When you have extremely large data, you probably want to avoid joins. This is because the overhead of an individual key lookup is relatively large (the service needs to figure out which node(s) to query, and query them in parallel and wait for responses). By overhead, I mean latency, not throughput limitation.
This makes joins suck really badly as you'd need to do a lot of foreign key lookups, which would end up going to many,many different nodes (in many cases). So you'd want to avoid this as a pattern.
If it doesn't happen very often, you could probably take the hit, but if you're going to want to do a lot of them, it may be worth "denormalising" the data.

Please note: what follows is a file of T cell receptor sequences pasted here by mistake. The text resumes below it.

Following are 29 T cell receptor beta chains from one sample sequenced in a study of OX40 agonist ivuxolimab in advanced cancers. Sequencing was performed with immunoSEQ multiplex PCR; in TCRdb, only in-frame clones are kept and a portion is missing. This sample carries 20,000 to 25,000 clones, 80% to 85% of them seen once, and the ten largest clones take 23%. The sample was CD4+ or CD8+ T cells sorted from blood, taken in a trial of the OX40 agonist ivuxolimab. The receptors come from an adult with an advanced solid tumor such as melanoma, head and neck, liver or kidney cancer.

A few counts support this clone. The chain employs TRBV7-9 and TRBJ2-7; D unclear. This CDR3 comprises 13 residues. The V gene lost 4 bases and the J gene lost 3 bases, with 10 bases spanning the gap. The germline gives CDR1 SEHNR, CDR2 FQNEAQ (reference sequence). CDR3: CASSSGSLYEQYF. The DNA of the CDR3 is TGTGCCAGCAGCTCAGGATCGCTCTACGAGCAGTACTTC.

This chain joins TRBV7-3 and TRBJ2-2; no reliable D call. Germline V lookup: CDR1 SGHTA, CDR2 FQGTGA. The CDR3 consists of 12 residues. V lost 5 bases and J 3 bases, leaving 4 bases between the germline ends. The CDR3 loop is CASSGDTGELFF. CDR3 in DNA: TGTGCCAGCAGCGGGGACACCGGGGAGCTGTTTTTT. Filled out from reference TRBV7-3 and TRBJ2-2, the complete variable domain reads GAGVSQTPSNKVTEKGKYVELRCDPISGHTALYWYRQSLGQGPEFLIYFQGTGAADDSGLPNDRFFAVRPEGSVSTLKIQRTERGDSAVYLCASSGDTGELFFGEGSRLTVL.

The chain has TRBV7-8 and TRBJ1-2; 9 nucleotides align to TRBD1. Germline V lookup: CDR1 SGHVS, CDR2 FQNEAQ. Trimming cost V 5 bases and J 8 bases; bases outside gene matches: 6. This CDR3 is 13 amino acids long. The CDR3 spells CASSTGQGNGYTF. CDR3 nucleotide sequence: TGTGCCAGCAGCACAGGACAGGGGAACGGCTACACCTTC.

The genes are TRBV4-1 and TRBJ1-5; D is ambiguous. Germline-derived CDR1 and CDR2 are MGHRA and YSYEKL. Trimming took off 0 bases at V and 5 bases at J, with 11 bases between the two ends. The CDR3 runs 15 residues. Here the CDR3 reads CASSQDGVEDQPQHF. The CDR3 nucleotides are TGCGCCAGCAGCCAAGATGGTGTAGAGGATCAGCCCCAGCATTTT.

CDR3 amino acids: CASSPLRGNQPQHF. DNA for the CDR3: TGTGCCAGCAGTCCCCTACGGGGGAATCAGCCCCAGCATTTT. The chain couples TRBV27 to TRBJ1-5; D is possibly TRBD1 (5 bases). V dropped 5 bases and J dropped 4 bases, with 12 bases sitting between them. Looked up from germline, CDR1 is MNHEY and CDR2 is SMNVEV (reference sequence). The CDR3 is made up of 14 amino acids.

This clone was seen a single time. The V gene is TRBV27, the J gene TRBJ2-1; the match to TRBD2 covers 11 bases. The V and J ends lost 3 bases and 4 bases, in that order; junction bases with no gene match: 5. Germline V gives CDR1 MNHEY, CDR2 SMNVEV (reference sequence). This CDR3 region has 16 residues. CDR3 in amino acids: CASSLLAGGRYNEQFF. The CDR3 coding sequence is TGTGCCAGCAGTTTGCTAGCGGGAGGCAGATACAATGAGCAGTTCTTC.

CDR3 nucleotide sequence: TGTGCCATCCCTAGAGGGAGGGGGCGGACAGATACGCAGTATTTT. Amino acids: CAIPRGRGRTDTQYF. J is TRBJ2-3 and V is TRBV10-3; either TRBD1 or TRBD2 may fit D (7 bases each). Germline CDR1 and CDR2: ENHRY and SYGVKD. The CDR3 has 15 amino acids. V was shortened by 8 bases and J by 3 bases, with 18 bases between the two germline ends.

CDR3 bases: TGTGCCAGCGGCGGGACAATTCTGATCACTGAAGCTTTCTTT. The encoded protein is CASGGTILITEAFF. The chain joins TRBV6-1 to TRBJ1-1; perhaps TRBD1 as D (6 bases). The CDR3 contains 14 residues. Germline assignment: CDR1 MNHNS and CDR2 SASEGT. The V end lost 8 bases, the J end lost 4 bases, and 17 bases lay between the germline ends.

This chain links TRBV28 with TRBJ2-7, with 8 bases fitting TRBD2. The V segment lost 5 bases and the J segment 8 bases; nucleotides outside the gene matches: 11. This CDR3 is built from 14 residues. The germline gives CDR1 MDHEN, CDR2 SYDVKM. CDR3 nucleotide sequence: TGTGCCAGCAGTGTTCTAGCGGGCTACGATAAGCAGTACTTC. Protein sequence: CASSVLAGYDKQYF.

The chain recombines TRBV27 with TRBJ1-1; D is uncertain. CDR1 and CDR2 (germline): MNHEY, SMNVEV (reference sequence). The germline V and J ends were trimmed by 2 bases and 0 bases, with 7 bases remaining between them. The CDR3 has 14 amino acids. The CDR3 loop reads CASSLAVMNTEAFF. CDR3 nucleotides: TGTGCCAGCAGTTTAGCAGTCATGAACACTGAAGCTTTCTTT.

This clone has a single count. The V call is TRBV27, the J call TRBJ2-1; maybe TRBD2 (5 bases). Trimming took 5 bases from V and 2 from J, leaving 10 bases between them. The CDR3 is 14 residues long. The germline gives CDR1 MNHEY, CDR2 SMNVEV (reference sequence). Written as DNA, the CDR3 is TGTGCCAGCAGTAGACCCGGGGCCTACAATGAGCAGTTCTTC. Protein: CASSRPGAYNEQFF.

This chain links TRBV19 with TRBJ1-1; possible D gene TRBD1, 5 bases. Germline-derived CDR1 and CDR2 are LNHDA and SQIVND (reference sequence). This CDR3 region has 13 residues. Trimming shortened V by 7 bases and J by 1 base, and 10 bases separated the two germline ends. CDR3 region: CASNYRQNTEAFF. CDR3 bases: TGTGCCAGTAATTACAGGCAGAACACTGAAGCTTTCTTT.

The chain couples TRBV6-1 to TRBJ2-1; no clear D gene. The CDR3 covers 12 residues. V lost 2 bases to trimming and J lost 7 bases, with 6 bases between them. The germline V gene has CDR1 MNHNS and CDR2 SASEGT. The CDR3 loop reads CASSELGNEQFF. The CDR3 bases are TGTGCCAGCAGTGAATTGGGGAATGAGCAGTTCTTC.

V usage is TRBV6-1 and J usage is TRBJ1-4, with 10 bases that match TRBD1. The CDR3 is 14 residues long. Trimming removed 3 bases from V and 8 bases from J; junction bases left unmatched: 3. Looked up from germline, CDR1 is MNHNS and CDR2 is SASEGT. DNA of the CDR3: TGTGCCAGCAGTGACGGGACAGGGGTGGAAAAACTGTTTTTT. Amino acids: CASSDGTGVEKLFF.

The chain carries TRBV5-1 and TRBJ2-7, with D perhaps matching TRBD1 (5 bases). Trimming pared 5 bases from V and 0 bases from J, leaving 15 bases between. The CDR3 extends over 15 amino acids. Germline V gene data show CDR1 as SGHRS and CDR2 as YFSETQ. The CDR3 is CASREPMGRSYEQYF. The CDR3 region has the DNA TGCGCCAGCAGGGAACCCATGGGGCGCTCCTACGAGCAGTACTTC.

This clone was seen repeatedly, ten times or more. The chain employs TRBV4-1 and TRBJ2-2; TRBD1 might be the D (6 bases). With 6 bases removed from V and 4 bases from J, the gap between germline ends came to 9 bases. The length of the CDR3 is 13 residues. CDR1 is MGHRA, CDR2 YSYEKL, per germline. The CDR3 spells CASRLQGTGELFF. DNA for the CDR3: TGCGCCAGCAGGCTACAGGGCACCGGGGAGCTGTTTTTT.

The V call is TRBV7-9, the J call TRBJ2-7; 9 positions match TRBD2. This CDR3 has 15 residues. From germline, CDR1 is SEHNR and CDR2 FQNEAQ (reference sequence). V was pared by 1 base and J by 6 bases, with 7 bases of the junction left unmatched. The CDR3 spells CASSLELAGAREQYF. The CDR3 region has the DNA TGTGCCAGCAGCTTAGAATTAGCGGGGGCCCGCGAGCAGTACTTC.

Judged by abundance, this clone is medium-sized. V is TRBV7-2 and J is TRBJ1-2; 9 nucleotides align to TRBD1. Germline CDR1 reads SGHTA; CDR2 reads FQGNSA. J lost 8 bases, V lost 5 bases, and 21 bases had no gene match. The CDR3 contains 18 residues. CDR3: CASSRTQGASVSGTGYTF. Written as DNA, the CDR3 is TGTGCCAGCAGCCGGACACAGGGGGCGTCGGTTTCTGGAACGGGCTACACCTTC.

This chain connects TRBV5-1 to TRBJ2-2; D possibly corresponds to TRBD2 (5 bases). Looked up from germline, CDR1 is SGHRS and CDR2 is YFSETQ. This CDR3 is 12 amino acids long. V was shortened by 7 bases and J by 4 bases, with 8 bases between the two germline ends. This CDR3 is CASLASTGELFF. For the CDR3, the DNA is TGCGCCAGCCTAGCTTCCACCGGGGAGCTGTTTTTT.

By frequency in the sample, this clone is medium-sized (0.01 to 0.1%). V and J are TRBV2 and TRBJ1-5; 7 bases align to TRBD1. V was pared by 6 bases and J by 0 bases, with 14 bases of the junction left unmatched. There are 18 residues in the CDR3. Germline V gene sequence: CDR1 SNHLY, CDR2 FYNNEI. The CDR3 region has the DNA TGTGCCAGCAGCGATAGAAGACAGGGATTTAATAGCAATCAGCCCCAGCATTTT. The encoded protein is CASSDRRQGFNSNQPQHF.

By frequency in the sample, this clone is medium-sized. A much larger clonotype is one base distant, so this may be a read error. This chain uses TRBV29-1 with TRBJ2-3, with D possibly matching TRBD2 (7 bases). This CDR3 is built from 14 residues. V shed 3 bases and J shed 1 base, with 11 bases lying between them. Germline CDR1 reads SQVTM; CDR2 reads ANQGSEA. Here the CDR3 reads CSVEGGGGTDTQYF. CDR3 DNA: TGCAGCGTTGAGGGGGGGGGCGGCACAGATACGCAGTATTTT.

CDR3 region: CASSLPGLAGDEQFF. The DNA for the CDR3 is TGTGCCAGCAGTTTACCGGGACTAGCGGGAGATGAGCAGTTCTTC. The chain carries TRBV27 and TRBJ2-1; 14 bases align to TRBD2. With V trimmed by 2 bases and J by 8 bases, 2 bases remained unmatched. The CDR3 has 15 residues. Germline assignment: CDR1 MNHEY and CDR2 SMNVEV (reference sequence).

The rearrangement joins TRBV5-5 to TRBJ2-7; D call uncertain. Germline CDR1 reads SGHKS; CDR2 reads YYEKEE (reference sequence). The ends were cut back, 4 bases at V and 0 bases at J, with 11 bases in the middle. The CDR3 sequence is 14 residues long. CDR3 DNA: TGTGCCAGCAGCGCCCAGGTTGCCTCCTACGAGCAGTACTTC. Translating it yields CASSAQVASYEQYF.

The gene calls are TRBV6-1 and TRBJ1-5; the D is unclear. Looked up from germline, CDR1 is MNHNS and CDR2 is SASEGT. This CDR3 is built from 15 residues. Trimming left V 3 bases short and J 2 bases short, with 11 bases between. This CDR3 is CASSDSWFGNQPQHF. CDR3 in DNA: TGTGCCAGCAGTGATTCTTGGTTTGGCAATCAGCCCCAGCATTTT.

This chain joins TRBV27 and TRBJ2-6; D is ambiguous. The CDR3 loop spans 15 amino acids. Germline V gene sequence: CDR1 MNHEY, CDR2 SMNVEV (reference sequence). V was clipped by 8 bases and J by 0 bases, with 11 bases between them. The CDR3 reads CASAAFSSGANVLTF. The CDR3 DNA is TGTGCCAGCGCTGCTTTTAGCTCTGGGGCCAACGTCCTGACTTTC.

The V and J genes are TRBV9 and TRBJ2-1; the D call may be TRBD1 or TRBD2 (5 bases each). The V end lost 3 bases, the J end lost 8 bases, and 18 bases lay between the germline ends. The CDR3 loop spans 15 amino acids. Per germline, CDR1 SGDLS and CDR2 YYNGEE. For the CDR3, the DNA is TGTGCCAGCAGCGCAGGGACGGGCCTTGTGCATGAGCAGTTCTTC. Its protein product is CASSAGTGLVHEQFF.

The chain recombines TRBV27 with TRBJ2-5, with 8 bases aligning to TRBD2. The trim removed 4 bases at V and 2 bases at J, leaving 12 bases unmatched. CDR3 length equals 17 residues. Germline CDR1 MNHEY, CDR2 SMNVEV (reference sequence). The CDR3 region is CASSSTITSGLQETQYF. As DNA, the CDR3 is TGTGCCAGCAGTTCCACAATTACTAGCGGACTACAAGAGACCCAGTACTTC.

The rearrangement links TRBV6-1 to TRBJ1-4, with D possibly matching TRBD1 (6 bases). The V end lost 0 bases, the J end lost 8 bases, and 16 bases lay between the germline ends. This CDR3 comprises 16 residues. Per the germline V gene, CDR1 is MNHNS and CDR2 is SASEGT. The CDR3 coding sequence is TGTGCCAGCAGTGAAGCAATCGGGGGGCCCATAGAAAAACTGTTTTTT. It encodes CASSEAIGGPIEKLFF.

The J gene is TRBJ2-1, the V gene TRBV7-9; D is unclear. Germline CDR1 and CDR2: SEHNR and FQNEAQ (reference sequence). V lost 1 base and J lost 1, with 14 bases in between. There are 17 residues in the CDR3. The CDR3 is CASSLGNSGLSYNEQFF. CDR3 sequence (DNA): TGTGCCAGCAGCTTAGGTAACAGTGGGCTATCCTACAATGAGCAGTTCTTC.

The kind of stuff which gets stored in NoSQL stores is typically pretty "abnormal" in the first place. It is not uncommon to duplicate the same data in all sorts of different places to make lookups easier.
Additionally most nosql don't (really) support secondary indexes either, which means you have to duplicate stuff if you want to query by any other criterion.
If you're storing data such as employees and departments, you're really better off with a conventional database.